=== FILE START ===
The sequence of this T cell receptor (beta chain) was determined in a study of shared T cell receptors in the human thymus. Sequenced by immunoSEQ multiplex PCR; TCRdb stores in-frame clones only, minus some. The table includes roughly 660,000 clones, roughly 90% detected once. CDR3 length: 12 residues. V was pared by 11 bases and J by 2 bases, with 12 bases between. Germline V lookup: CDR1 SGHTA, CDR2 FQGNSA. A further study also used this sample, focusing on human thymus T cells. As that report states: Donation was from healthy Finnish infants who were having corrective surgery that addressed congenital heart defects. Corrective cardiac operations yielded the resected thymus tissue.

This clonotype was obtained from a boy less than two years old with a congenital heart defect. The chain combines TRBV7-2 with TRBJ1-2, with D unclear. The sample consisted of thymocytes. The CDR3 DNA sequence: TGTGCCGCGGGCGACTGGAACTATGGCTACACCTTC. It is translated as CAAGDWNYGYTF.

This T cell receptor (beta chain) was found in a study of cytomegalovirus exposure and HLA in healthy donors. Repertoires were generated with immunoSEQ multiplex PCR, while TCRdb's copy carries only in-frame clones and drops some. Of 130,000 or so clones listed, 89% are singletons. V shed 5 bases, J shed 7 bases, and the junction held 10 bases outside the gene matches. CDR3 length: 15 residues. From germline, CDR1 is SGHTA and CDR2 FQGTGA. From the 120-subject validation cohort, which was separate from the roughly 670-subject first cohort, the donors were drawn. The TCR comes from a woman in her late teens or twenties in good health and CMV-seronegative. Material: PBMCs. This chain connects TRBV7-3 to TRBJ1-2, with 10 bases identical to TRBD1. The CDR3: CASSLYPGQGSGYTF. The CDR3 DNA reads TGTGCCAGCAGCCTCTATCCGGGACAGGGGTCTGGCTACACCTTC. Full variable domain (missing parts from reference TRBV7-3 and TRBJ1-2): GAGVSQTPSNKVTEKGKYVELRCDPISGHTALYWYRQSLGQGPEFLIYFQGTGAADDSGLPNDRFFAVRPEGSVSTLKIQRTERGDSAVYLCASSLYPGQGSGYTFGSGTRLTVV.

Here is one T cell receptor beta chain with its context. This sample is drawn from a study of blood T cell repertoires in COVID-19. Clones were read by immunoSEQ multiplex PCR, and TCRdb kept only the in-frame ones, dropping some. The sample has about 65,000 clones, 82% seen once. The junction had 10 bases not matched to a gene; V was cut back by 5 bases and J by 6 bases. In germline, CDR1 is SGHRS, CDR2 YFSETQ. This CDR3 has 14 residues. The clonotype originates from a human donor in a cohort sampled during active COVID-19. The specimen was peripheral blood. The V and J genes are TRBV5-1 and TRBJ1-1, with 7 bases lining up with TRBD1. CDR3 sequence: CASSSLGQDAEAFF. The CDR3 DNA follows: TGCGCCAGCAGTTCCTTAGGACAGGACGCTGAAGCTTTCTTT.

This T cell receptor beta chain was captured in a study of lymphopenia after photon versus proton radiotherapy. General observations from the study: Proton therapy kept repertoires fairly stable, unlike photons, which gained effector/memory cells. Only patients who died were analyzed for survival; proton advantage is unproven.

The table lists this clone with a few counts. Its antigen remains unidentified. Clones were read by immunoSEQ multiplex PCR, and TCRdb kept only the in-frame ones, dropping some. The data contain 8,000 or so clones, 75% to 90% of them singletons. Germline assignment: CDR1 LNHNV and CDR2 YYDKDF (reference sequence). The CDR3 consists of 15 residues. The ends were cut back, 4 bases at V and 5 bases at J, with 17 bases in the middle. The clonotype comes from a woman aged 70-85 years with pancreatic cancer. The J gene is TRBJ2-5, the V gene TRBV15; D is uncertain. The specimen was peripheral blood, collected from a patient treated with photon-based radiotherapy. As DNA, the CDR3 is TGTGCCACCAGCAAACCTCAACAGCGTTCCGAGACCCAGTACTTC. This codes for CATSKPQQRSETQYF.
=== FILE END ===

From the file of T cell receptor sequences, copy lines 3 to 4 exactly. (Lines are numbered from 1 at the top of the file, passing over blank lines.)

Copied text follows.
This T cell receptor (beta chain) was found in a study of cytomegalovirus exposure and HLA in healthy donors. Repertoires were generated with immunoSEQ multiplex PCR, while TCRdb's copy carries only in-frame clones and drops some. Of 130,000 or so clones listed, 89% are singletons. V shed 5 bases, J shed 7 bases, and the junction held 10 bases outside the gene matches. CDR3 length: 15 residues. From germline, CDR1 is SGHTA and CDR2 FQGTGA. From the 120-subject validation cohort, which was separate from the roughly 670-subject first cohort, the donors were drawn. The TCR comes from a woman in her late teens or twenties in good health and CMV-seronegative. Material: PBMCs. This chain connects TRBV7-3 to TRBJ1-2, with 10 bases identical to TRBD1. The CDR3: CASSLYPGQGSGYTF. The CDR3 DNA reads TGTGCCAGCAGCCTCTATCCGGGACAGGGGTCTGGCTACACCTTC. Full variable domain (missing parts from reference TRBV7-3 and TRBJ1-2): GAGVSQTPSNKVTEKGKYVELRCDPISGHTALYWYRQSLGQGPEFLIYFQGTGAADDSGLPNDRFFAVRPEGSVSTLKIQRTERGDSAVYLCASSLYPGQGSGYTFGSGTRLTVV.

Here is one T cell receptor beta chain with its context. This sample is drawn from a study of blood T cell repertoires in COVID-19. Clones were read by immunoSEQ multiplex PCR, and TCRdb kept only the in-frame ones, dropping some. The sample has about 65,000 clones, 82% seen once. The junction had 10 bases not matched to a gene; V was cut back by 5 bases and J by 6 bases. In germline, CDR1 is SGHRS, CDR2 YFSETQ. This CDR3 has 14 residues. The clonotype originates from a human donor in a cohort sampled during active COVID-19. The specimen was peripheral blood. The V and J genes are TRBV5-1 and TRBJ1-1, with 7 bases lining up with TRBD1. CDR3 sequence: CASSSLGQDAEAFF. The CDR3 DNA follows: TGCGCCAGCAGTTCCTTAGGACAGGACGCTGAAGCTTTCTTT.